Who did you want to be when you grew up?

“I have a secret to tell you."

"Kids are SMARTER than adults."


Mass uproar. 

It’s intimidating to stand in front of 250 wiggling balls of energy at an elementary school assembly for Women's History Month and explain how your journey to running a business included a brain tumor (note the cartoon representation). 

It helps though when you tell them how smart they already are. How, right now, they know things the adults in their lives are trying to figure out. It helps even more that it's true.

What did you love to do when you were young? Who did you want to be?

It may surprise you that many of the conversations I have with clients about changing careers and growing their businesses involve recalling those years when things seemed more straight forward. When they just did what they liked, and drew, sang, danced and dreamed in their own ways without worrying about other people's opinions.

Who you were back then says a lot about who you want to be now.

In fact, reconnecting with your Younger Self might be the most important thing you can do. Chapter 2 of my book, "SIMPLY LEAP: Seven Lessons on Facing Fear and Enjoying the Crap out of Your Life," highlights that concept. 

Your Younger Self can remind you how to lighten up and trust your instincts. Just as she knew what she liked and did it back then, you can do more of that now following her lead. 

She can help you:

  • Edit your wardrobe (wear what feels comfortable and pretty)
  • Develop meaningful relationships (it feels good to be around people who treat you well)
  • Invest your time / money / energy (do more of what you like and less of what everyone else thinks you should do)
  • And so much more

Because she did all of that naturally, remember?

She's still inside you. Let her lead. 

This isn't just a fun assignment, which it is. Being more aware of and true to the little person you were in elementary school can change your career and business for the better. It can make your decisions easier and it can grow your confidence.

What an honor to kick off Women’s History Month with JV Forrestal Elementary School in Beacon, NY and celebrate women leaders and change makers everywhere, including the young ones in the audience.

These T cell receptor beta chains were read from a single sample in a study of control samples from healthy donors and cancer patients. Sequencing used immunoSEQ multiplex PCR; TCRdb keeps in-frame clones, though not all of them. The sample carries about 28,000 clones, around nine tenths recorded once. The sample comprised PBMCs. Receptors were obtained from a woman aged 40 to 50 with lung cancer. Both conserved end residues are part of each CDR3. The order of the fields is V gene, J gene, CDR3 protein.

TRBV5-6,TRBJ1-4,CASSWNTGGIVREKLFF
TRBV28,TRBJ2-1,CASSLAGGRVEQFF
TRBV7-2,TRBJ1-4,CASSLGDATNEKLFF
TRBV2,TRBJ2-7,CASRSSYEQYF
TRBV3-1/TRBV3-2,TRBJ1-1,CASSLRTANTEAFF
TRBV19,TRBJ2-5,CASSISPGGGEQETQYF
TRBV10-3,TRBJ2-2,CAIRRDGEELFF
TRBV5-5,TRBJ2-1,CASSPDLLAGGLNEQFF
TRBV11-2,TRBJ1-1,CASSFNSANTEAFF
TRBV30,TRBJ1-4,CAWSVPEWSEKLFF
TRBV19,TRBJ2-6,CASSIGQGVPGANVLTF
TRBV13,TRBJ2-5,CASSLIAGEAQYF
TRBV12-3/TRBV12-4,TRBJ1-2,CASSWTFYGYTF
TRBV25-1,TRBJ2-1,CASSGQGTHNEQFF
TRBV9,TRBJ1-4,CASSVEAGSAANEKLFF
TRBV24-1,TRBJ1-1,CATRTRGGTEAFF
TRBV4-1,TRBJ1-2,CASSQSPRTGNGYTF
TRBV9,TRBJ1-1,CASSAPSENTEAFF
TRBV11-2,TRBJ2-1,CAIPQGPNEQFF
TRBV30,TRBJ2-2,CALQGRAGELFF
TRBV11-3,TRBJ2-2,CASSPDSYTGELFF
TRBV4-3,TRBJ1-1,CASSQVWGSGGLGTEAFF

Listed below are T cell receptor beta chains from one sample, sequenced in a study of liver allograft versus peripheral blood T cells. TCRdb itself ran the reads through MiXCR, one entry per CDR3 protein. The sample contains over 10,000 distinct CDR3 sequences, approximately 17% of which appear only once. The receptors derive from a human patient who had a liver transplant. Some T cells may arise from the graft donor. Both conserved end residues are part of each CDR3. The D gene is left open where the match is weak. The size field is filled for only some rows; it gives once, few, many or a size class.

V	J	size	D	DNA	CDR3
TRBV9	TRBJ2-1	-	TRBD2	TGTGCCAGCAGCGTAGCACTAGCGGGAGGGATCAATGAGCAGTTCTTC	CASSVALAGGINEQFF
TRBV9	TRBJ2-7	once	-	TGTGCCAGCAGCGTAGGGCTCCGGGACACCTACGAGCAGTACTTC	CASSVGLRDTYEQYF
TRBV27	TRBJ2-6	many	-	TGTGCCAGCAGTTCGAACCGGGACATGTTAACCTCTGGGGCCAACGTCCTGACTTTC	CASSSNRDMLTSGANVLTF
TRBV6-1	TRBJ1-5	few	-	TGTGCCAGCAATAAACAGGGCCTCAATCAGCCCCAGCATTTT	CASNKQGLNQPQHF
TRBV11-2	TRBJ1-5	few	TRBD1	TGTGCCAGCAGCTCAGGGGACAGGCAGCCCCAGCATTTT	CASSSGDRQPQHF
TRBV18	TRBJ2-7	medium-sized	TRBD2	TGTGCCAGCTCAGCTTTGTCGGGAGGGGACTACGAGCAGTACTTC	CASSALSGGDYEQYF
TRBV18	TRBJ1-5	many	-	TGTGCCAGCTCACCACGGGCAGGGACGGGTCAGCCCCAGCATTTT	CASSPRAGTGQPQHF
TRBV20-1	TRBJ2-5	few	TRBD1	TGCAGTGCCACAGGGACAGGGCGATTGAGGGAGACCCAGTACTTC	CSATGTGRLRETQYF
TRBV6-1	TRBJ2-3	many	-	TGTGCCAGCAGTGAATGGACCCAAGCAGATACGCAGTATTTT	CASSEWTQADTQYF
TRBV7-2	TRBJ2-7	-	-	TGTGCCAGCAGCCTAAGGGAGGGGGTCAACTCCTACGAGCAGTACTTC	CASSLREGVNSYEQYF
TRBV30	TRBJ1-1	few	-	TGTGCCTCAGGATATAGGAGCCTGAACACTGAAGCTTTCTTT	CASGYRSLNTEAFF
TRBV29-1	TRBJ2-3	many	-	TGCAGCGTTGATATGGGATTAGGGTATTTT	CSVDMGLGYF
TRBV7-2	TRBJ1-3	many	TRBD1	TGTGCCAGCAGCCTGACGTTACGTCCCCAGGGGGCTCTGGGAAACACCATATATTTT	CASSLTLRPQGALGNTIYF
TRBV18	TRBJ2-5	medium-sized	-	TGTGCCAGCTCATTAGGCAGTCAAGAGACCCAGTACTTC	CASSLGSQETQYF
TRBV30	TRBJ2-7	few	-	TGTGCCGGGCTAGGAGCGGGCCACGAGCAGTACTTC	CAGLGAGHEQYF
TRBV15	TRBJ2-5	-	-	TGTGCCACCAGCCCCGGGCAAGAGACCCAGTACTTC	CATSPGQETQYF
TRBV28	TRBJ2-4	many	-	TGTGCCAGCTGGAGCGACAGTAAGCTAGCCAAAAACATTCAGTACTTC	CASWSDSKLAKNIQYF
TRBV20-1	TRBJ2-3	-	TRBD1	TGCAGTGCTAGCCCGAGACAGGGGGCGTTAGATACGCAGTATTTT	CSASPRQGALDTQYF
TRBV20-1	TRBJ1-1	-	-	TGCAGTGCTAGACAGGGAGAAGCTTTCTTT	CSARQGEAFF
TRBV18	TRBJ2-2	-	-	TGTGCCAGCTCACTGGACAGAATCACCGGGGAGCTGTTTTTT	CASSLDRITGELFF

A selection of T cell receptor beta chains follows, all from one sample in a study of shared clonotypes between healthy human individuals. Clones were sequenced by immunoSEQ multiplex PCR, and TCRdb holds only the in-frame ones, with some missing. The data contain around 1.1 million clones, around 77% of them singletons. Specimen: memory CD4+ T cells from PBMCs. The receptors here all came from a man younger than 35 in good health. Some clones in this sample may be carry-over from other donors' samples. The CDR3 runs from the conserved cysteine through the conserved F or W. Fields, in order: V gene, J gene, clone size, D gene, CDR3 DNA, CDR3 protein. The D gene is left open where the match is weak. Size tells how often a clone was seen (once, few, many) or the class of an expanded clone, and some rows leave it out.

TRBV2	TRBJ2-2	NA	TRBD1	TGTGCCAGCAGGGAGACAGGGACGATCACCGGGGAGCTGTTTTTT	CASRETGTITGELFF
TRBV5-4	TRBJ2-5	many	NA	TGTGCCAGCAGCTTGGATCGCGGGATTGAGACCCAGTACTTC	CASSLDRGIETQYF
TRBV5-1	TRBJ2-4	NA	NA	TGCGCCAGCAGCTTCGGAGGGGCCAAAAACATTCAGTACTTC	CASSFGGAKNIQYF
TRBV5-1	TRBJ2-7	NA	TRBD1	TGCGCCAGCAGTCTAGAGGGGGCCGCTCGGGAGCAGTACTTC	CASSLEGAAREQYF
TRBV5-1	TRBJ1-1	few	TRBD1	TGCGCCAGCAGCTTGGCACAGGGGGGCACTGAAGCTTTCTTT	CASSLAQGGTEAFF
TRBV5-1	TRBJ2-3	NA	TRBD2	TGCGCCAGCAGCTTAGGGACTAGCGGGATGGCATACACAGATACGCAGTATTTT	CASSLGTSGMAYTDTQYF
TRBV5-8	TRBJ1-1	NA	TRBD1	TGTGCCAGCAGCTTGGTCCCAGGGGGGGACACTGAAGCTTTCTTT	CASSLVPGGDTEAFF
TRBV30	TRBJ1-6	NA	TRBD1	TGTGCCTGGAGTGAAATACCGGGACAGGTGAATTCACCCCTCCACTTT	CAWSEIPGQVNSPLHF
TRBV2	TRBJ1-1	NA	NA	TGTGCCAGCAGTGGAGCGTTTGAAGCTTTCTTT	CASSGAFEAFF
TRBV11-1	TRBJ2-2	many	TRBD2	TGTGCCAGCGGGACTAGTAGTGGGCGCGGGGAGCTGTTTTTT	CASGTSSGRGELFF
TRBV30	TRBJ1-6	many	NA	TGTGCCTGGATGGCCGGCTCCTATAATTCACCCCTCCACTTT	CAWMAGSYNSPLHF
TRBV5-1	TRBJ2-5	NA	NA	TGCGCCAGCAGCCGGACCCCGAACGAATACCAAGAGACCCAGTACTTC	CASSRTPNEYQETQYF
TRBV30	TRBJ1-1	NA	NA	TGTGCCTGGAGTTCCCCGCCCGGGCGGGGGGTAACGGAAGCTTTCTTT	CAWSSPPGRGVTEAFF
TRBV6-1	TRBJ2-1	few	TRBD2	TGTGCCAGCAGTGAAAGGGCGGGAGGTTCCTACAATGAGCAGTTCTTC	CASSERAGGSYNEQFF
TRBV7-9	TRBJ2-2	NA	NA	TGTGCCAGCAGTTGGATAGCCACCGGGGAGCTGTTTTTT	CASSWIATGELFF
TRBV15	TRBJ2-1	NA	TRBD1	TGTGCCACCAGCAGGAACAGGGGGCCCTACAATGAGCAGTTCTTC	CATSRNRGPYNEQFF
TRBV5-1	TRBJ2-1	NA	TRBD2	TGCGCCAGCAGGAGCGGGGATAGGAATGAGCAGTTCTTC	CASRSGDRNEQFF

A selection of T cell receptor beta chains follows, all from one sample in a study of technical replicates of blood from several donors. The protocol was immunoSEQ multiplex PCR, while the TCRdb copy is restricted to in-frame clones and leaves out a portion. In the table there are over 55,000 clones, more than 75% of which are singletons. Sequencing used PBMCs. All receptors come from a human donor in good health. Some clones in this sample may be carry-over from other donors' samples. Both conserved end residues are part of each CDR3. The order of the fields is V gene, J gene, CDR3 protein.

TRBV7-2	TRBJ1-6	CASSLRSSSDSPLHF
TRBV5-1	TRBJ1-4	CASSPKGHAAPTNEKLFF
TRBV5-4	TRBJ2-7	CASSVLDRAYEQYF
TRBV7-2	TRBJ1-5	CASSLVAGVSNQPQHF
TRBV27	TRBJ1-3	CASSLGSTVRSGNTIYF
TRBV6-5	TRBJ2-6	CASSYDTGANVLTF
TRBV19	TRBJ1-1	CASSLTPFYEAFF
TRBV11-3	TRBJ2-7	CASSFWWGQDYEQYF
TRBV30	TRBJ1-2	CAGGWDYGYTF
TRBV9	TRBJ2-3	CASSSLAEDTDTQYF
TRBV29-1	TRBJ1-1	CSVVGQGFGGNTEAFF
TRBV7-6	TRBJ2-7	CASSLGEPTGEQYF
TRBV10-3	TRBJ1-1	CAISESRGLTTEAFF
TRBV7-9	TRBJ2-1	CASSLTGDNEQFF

I'll leave you with the socks I wore at the assembly. Believe it or not, I own TWO pairs. Gifts from clients and friends who know my love of socks and desire to enjoy life fully.

I bet my Younger Self would approve. 

What does YOUR Younger Self want you to do this week?






Introverts can be funny

This was from my third-ever speech at the Ottobar for Ignite Baltimore. Five minutes to speak on whatever you want and I chose Deconstructing a Hug, including some demonstrations like this shot here while wearing a t-shirt that said, "Hug Like You Mean It." 


Not only did the rambunctious crowd erupt in hugs by the end (watch the video to see for yourself), someone called me a comedian.

Me, funny? I couldn't feel my feet the whole time.

I had practiced that five-minute speech for hours, how to phrase punch lines and when to pause in case anyone laughed. I didn't realize the work it takes to be funny but now have greater appreciation for people who get up there all the time. It's cool how many of the best comedians are introverts. 

This hug, which I also called the Herman Munster, still makes me smile. Don't give one of these by the way, okay? No one likes them. 

But do get on stage and do what feels out of your comfort zone, and beyond what anyone - including you - would ever think you were capable of. 

You are capable.

You are brave.

You are funny. Really!

If you've been sitting on an idea for a while, worried that maybe now isn't the right time or maybe you don't know enough yet (you can never know enough, it's the oldest Fear trick in the book), get yourself out there. 

I'm happy to help.

Schedule a free consultation and we'll chat about your idea, helping you feel more confident and clear.

We can even come up with jokes for your first speech. I might still have a couple one-liners memorized!